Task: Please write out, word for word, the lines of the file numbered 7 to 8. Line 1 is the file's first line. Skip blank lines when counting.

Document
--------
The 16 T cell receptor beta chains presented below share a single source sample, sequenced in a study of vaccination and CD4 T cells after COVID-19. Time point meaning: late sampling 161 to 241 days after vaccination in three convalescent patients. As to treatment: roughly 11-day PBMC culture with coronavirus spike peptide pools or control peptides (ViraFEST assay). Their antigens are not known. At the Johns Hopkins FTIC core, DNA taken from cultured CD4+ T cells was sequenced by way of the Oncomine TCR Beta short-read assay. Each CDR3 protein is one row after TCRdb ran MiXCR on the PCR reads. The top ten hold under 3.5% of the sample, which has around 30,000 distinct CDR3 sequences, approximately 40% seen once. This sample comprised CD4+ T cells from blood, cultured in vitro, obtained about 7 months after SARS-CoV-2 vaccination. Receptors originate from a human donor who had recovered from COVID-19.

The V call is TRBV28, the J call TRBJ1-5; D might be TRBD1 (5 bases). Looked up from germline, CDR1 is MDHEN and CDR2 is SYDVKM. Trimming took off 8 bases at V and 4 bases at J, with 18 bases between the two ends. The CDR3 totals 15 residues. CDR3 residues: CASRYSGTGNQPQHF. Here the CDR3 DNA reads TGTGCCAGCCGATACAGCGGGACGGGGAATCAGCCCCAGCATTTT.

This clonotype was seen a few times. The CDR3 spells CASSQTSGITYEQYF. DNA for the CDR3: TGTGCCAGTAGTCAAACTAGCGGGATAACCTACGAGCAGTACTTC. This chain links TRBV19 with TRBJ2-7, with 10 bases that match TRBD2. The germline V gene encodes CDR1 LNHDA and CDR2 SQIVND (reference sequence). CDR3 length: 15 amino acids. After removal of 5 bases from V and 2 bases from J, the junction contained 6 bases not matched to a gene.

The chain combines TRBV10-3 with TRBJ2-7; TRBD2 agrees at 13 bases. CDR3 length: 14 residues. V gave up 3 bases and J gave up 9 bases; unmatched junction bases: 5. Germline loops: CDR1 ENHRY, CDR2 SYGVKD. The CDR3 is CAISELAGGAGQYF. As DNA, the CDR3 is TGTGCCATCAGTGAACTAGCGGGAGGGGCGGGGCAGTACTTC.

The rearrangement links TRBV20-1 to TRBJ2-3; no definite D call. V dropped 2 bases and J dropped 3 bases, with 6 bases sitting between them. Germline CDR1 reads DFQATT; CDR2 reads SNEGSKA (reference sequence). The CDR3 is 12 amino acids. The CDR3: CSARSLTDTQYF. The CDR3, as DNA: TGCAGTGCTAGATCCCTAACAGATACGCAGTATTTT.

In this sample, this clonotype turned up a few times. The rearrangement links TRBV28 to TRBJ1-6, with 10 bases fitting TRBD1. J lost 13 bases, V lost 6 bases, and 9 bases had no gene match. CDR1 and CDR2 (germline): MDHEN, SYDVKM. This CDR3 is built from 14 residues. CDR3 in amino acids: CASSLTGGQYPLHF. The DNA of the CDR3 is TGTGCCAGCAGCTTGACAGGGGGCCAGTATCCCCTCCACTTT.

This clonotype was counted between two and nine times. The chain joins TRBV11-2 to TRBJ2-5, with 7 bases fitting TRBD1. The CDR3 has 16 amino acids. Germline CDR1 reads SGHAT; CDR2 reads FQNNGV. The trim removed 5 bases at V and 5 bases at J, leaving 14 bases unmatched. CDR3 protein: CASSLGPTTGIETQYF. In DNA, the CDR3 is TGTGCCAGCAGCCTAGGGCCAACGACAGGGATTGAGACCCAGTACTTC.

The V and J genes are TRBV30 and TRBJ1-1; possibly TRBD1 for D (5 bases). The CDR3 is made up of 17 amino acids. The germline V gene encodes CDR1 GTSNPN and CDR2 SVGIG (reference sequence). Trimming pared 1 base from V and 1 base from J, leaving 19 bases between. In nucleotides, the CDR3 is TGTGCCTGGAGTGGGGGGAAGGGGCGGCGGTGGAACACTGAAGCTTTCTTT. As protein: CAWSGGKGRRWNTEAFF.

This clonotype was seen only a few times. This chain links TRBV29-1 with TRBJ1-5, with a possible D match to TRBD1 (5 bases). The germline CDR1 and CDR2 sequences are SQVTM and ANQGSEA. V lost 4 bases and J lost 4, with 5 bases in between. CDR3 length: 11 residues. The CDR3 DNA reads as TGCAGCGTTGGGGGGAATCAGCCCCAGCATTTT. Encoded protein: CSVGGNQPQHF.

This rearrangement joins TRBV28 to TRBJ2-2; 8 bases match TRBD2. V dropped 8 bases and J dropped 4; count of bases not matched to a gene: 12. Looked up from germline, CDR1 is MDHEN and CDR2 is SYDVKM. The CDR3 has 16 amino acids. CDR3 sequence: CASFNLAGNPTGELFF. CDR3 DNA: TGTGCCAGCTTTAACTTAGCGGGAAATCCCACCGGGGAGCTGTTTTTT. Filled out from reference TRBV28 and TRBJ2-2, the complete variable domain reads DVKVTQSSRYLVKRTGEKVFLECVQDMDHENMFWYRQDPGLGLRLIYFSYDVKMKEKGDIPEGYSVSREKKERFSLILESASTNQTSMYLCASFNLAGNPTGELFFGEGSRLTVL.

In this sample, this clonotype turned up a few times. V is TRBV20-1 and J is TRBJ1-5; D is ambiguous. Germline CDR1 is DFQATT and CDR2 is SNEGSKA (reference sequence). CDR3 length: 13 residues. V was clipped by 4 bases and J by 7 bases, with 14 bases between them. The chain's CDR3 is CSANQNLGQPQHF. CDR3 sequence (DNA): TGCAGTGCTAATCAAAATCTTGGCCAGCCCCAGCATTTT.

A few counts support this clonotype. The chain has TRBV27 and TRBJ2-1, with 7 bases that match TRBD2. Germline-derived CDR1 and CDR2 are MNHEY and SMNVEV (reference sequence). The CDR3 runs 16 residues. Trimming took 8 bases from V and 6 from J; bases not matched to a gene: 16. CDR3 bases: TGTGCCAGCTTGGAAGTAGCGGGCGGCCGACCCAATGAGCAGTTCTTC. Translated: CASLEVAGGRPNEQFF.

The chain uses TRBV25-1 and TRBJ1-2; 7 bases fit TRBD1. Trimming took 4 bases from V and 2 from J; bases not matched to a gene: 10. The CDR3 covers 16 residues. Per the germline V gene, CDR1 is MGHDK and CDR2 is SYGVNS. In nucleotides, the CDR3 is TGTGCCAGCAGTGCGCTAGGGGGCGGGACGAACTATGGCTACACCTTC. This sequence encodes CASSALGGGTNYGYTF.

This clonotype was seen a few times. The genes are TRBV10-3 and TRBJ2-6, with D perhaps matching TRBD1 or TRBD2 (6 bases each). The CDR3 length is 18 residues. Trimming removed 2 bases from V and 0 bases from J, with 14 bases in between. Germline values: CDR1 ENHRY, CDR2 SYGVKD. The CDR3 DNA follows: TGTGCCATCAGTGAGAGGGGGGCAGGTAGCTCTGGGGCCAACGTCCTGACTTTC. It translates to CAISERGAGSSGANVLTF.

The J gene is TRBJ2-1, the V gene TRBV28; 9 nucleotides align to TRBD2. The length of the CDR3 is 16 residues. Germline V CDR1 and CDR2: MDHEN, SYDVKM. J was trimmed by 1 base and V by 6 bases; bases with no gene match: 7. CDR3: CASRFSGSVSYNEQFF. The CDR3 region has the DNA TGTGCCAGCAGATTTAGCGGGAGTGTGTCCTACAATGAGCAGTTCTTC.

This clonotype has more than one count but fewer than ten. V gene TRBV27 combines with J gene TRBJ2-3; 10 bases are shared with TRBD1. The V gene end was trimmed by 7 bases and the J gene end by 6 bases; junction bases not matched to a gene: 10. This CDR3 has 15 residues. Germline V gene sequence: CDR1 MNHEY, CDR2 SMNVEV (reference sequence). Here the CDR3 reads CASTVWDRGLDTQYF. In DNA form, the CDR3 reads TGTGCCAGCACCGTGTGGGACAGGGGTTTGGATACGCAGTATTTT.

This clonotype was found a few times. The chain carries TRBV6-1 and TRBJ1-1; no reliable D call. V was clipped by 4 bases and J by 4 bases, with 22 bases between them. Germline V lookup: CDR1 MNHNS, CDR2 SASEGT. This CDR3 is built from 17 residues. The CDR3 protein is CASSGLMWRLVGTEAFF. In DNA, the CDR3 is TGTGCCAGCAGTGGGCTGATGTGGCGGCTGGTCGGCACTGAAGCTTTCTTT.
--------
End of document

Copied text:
This clonotype was counted between two and nine times. The chain joins TRBV11-2 to TRBJ2-5, with 7 bases fitting TRBD1. The CDR3 has 16 amino acids. Germline CDR1 reads SGHAT; CDR2 reads FQNNGV. The trim removed 5 bases at V and 5 bases at J, leaving 14 bases unmatched. CDR3 protein: CASSLGPTTGIETQYF. In DNA, the CDR3 is TGTGCCAGCAGCCTAGGGCCAACGACAGGGATTGAGACCCAGTACTTC.

The V and J genes are TRBV30 and TRBJ1-1; possibly TRBD1 for D (5 bases). The CDR3 is made up of 17 amino acids. The germline V gene encodes CDR1 GTSNPN and CDR2 SVGIG (reference sequence). Trimming pared 1 base from V and 1 base from J, leaving 19 bases between. In nucleotides, the CDR3 is TGTGCCTGGAGTGGGGGGAAGGGGCGGCGGTGGAACACTGAAGCTTTCTTT. As protein: CAWSGGKGRRWNTEAFF.